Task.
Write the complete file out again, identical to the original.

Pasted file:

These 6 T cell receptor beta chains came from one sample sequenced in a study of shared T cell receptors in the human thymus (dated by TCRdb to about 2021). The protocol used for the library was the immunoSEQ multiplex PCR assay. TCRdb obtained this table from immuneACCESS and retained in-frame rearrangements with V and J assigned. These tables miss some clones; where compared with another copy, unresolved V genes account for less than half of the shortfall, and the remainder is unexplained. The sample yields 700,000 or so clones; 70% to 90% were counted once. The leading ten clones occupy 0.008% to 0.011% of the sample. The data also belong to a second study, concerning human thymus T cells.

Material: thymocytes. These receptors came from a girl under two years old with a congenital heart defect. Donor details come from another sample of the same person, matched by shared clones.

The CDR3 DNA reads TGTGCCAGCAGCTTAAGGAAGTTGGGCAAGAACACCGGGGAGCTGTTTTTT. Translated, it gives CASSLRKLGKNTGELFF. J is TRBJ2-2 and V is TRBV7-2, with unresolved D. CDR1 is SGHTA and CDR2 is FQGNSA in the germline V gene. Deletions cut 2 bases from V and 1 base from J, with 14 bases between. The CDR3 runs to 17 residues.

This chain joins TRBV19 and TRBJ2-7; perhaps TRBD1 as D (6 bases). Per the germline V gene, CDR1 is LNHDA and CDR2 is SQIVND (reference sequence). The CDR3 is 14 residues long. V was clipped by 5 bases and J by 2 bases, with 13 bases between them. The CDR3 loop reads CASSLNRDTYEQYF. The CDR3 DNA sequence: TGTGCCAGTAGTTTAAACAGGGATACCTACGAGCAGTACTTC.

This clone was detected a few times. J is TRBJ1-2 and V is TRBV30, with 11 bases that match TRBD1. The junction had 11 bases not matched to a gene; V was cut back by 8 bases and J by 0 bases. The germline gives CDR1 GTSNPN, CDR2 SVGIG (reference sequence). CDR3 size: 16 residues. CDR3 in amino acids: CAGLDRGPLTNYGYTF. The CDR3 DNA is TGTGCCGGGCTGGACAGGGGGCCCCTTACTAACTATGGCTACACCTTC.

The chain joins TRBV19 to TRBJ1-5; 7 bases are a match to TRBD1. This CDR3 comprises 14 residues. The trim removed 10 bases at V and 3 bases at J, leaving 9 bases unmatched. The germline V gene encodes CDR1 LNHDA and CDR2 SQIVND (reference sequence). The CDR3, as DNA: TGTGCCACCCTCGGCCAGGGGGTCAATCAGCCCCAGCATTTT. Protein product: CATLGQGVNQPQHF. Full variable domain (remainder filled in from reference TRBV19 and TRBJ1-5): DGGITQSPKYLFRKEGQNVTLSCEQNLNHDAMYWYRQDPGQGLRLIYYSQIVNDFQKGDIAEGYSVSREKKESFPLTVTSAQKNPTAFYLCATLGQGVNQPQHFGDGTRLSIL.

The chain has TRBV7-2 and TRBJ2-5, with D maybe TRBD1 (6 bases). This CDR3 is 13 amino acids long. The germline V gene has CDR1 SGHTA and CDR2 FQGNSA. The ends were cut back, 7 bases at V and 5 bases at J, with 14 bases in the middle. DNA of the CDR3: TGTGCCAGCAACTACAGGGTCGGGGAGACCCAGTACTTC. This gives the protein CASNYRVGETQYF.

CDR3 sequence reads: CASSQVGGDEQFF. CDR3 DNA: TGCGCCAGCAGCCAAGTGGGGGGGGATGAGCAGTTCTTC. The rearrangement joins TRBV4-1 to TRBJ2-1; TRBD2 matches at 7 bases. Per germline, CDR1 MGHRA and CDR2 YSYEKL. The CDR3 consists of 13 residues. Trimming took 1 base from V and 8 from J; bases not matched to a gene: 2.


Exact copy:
These 6 T cell receptor beta chains came from one sample sequenced in a study of shared T cell receptors in the human thymus (dated by TCRdb to about 2021). The protocol used for the library was the immunoSEQ multiplex PCR assay. TCRdb obtained this table from immuneACCESS and retained in-frame rearrangements with V and J assigned. These tables miss some clones; where compared with another copy, unresolved V genes account for less than half of the shortfall, and the remainder is unexplained. The sample yields 700,000 or so clones; 70% to 90% were counted once. The leading ten clones occupy 0.008% to 0.011% of the sample. The data also belong to a second study, concerning human thymus T cells.

Material: thymocytes. These receptors came from a girl under two years old with a congenital heart defect. Donor details come from another sample of the same person, matched by shared clones.

The CDR3 DNA reads TGTGCCAGCAGCTTAAGGAAGTTGGGCAAGAACACCGGGGAGCTGTTTTTT. Translated, it gives CASSLRKLGKNTGELFF. J is TRBJ2-2 and V is TRBV7-2, with unresolved D. CDR1 is SGHTA and CDR2 is FQGNSA in the germline V gene. Deletions cut 2 bases from V and 1 base from J, with 14 bases between. The CDR3 runs to 17 residues.

This chain joins TRBV19 and TRBJ2-7; perhaps TRBD1 as D (6 bases). Per the germline V gene, CDR1 is LNHDA and CDR2 is SQIVND (reference sequence). The CDR3 is 14 residues long. V was clipped by 5 bases and J by 2 bases, with 13 bases between them. The CDR3 loop reads CASSLNRDTYEQYF. The CDR3 DNA sequence: TGTGCCAGTAGTTTAAACAGGGATACCTACGAGCAGTACTTC.

This clone was detected a few times. J is TRBJ1-2 and V is TRBV30, with 11 bases that match TRBD1. The junction had 11 bases not matched to a gene; V was cut back by 8 bases and J by 0 bases. The germline gives CDR1 GTSNPN, CDR2 SVGIG (reference sequence). CDR3 size: 16 residues. CDR3 in amino acids: CAGLDRGPLTNYGYTF. The CDR3 DNA is TGTGCCGGGCTGGACAGGGGGCCCCTTACTAACTATGGCTACACCTTC.

The chain joins TRBV19 to TRBJ1-5; 7 bases are a match to TRBD1. This CDR3 comprises 14 residues. The trim removed 10 bases at V and 3 bases at J, leaving 9 bases unmatched. The germline V gene encodes CDR1 LNHDA and CDR2 SQIVND (reference sequence). The CDR3, as DNA: TGTGCCACCCTCGGCCAGGGGGTCAATCAGCCCCAGCATTTT. Protein product: CATLGQGVNQPQHF. Full variable domain (remainder filled in from reference TRBV19 and TRBJ1-5): DGGITQSPKYLFRKEGQNVTLSCEQNLNHDAMYWYRQDPGQGLRLIYYSQIVNDFQKGDIAEGYSVSREKKESFPLTVTSAQKNPTAFYLCATLGQGVNQPQHFGDGTRLSIL.

The chain has TRBV7-2 and TRBJ2-5, with D maybe TRBD1 (6 bases). This CDR3 is 13 amino acids long. The germline V gene has CDR1 SGHTA and CDR2 FQGNSA. The ends were cut back, 7 bases at V and 5 bases at J, with 14 bases in the middle. DNA of the CDR3: TGTGCCAGCAACTACAGGGTCGGGGAGACCCAGTACTTC. This gives the protein CASNYRVGETQYF.

CDR3 sequence reads: CASSQVGGDEQFF. CDR3 DNA: TGCGCCAGCAGCCAAGTGGGGGGGGATGAGCAGTTCTTC. The rearrangement joins TRBV4-1 to TRBJ2-1; TRBD2 matches at 7 bases. Per germline, CDR1 MGHRA and CDR2 YSYEKL. The CDR3 consists of 13 residues. Trimming took 1 base from V and 8 from J; bases not matched to a gene: 2.